by Nigel Savage
Thursday, June 13, 2019 | 10th Sivan 5779
Do we strive to change the world through fear or through a positive vision?
This is not a fake question, or the set-up for an obvious answer.
I’m more confused by this question, at the moment, than at any time in my life.
I used to feel that the answer was “through a positive vision.”
The word hazon is Hebrew for vision, and our name symbolized this view. Yes, we needed to tackle complex and depressing issues; but we would do this by inspiring people, and by sharing a positive vision for change.
And now I’m not so sure.
Most people most of the day simply get on with our lives. This is the nature of being human. It’s rare that there is an acute incident – a heart attack, a traffic accident, a major fire, an act of terrorism in our own community – that really cuts through normal daily life. Other than that we toggle between obligations and celebrations, work and play, family and friends and work and study.
But the climate challenge that faces the world right now is absolutely real, and it is worsening. A report from BP last week revealed that in 2018 extreme weather events themselves increased global carbon outputs.
This is a further negative feedback loop, to add to the ones that we already have.
And it’s against this backdrop that I spent last weekend at a really glorious Shavuot retreat at Isabella Freedman. (Stay with me, through this wrench of gears. This will indeed loop back.) It was Hazon at our absolute best. Bringing people together across difference. Beautiful davening. Inspiring kids’ programming. A quite remarkable Hallel, in which participants of quite different backgrounds and observances came together and sang our hearts out and blew the roof off. And then our unique Shavuot goat parade – our first-fruits, reconnecting with land and with Jewish tradition in a way that is memorable and creative and celebratory.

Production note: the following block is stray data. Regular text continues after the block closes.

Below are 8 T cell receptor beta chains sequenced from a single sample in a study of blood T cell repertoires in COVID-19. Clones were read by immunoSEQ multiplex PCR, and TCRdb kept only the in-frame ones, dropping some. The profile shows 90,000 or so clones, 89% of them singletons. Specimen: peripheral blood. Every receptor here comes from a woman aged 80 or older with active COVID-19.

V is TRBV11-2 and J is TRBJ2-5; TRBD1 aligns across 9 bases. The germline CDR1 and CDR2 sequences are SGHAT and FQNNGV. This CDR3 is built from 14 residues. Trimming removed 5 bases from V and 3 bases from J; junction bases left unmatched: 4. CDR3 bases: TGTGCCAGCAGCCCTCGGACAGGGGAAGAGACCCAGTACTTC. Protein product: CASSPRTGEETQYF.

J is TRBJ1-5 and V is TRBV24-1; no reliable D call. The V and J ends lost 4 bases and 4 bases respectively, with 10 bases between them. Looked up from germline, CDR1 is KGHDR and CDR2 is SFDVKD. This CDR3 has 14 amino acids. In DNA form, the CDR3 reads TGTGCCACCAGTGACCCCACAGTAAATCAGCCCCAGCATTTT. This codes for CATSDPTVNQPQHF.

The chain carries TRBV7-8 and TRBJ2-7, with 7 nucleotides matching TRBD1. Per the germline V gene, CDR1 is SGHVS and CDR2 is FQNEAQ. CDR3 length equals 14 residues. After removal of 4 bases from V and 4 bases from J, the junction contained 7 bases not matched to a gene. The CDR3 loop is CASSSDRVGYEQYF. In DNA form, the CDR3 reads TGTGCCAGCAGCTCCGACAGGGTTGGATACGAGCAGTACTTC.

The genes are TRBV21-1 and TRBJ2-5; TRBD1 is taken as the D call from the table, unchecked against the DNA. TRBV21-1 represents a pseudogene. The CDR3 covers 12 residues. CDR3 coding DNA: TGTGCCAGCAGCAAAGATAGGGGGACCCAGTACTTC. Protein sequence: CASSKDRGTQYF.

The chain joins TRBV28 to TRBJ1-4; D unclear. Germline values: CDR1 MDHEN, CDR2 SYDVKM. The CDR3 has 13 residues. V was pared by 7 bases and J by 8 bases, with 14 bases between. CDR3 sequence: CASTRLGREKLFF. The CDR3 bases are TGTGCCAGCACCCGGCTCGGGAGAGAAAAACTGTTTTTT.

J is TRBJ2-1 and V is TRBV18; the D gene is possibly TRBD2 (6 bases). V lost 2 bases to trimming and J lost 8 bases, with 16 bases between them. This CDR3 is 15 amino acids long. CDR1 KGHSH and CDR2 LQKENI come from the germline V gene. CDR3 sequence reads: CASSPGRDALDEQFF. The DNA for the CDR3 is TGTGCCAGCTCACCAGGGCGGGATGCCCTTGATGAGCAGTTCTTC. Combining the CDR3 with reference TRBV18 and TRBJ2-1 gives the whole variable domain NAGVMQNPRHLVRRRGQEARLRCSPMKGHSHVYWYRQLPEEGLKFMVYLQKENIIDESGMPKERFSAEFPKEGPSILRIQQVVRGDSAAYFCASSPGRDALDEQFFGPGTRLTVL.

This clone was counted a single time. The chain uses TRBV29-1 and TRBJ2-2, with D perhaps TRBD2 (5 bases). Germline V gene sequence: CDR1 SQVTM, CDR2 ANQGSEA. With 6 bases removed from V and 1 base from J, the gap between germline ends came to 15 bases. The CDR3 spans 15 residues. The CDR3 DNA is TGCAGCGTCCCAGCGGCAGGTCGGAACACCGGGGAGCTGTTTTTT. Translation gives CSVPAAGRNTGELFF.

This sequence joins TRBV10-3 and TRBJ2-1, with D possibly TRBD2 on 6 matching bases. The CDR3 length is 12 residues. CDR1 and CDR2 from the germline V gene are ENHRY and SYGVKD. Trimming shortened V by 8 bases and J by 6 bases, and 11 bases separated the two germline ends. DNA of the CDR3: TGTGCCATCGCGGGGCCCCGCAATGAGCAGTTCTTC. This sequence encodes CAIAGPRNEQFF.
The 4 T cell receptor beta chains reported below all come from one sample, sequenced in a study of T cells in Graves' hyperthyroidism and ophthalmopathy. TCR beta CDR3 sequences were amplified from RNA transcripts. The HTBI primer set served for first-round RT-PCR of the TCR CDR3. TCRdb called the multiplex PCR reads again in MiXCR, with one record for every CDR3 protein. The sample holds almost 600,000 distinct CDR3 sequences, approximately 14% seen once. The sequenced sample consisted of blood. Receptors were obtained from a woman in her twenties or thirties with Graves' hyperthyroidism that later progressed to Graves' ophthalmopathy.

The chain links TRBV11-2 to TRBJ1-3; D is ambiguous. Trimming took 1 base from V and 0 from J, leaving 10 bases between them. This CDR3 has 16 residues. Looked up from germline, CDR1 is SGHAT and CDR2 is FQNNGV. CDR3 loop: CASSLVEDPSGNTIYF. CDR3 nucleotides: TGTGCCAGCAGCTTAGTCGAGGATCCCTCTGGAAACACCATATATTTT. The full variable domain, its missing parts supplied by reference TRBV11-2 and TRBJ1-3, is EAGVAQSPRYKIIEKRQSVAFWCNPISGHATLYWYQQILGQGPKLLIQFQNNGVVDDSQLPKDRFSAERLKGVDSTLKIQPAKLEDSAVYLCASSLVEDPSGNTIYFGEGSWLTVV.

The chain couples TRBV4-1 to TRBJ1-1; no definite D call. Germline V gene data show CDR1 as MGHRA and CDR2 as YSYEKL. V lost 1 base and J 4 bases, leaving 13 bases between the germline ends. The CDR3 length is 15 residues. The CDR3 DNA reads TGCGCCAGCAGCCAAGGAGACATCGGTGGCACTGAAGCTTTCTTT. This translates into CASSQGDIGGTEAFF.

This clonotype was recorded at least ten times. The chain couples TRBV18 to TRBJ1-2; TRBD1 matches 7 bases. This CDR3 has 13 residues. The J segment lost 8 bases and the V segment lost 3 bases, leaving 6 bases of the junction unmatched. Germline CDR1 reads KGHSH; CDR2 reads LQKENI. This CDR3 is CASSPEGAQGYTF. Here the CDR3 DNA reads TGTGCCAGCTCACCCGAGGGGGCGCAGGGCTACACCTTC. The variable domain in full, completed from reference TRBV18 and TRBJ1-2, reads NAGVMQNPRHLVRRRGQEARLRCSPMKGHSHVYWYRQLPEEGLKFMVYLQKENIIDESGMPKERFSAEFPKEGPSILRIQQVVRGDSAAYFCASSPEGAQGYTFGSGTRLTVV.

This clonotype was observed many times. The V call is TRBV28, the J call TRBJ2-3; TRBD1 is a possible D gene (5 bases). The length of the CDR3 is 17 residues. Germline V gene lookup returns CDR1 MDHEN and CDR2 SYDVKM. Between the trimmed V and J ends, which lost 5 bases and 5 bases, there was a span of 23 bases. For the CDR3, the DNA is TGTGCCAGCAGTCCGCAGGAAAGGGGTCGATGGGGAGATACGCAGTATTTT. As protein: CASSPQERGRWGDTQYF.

Part of the pivot that we’re about to make, as we start to implement our strategic plan, is that Isabella Freedman is indeed a Jewish lab for sustainability. It’s a place where people go not only to rest and renew, to switch off electronica, to reconnect in multiple ways. It’s also a place that models a positive vision of the world we’d like to see. Our food is healthy. Most of it is local. We don’t serve industrial meat. We minimize plastic. We compost everything, and the taste of our chickens’ eggs is testament to the healthy and chicken-like lives that they live. And, in other spheres, we want to be good neighbors and good stewards, we strive to create inclusive community, and so on.
So being a lab means not only pointing this out – more clearly than we have in the past – but also saying to people directly: this isn’t just for when you’re on vacation. It isn’t just when you’re at Isabella Freedman. We all need to do this. Jewish institutions need to walk the walk. Every single Jewish institution needs not only a kashrut policy but a food policy. Every Jewish institution needs to make sustainability a central value – changing our consumption, our energy usage, our waste stream – and then, as we do that, we need to stand up in public space, with neighbors of every faith and none and say: we must change our ways, and our governments must change their laws…